A couple of evenings ago, I was waiting at the university tram stop on my way home from seeing a friend. A very drunk man asked me if I had a cigarette. Like the other passengers that he'd asked, I had no tobacco to give him. He started to talk to me, asking questions as he swayed a little too close for comfort. He wanted to know my name, if I was married, where I was going, how long the tram would be.
The answer to the latter was clearly visible on the destination board above us: five minutes. As for the rest, I unexpectedly found myself telling him lies. Simple factual lies. I said my name was Alison, that I was going to the end of the route, that I'd been married for fifteen years. As the answers came out of my mouth, the feeling that I had little choice but to reluctantly engage with him quickly dissipated. I no longer felt intruded upon; I was free, protected. Under duress, I'd given away nothing of the real me. We shook hands, and he was gone.
By the time I got home, the feeling of liberation had grown. I was amused, joyous even. It had been fun to tell lies, to be someone else with a different story, even for a few minutes. I'd never before tinkered with the basic, immutable facts of my story, like name, age, or occupation. A couple of times, I'd told men that I was married in an attempt to ward off their unwanted advances, but that was about as far as my lying had gone.
Like most of us, I was brought up to believe that telling lies is bad, and that honesty is a Good Thing, definitely the best policy. Well, unless someone's feelings might be hurt by the truth-telling, in which case it is permissible to tell a white lie...unless you're in a relationship or you're family, in which case even if their feelings are hurt, it's really important to be honest and to express how you feel...unless you really don't feel ready, willing or able to deal with their reaction, in which case... It turns out, of course, that all of us have a much more complex relationship with honesty than we'd like to admit.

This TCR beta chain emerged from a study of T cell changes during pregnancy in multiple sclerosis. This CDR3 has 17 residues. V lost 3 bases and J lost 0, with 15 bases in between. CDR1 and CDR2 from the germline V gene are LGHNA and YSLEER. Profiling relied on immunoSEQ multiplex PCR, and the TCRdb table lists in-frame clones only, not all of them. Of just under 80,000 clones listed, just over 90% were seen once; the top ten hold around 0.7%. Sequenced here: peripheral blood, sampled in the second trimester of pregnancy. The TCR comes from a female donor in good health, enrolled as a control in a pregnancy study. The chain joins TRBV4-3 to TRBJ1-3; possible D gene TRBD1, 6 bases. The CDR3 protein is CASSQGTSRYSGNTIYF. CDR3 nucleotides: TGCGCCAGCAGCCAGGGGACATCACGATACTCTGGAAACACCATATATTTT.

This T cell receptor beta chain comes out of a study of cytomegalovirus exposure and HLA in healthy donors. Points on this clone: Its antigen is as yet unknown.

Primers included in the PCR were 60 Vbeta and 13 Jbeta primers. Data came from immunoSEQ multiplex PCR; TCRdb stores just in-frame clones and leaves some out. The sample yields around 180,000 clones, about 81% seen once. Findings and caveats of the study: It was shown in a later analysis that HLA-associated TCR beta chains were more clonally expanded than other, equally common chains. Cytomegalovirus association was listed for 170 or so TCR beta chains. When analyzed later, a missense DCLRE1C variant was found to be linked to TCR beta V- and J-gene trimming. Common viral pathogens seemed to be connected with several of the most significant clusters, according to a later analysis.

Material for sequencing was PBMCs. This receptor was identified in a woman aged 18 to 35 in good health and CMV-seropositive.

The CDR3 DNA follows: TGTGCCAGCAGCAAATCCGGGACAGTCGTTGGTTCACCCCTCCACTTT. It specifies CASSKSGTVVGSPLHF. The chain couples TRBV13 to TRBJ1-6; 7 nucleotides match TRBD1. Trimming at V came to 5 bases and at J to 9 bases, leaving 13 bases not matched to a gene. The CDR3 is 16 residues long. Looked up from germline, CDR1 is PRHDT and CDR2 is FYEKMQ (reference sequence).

Nowhere is this more evident than in the emotional realm. I love you may mean exactly that, or it may mean I'm scared to be on my own, so please don't leave me. I'm really angry with you may hide a deeper truth, such as I'm really disappointed with myself. I'm well aware that there have been many times in relationships when fear, shame, confusion, anger or cowardice have prevented me from being honest about my true feelings.
We consistently tell lies not just to others, but to ourselves. All the beliefs that we have about ourselves and the world, whether they come from early conditioning or our culture, are often deeply embedded and may remain unquestioned for years. I need to be clever or people will reject me. I'm no good at art. People shouldn't be violent towards each other. Whatever our beliefs are, they keep us stuck, preventing us from moving towards the deeper truth of who we are.
As we inquire into what is true for us in any given moment, we begin to see that there is ultimately no fixed truth to be found within our stories. We are freed from the beliefs that we have held to be true for so long. We see through the notion of objective truth, and hold our own versions of the truth a little more lightly.
So Lee, wherever you are, thank you for showing me that lying can be liberating. And I hope you finally got that cigarette.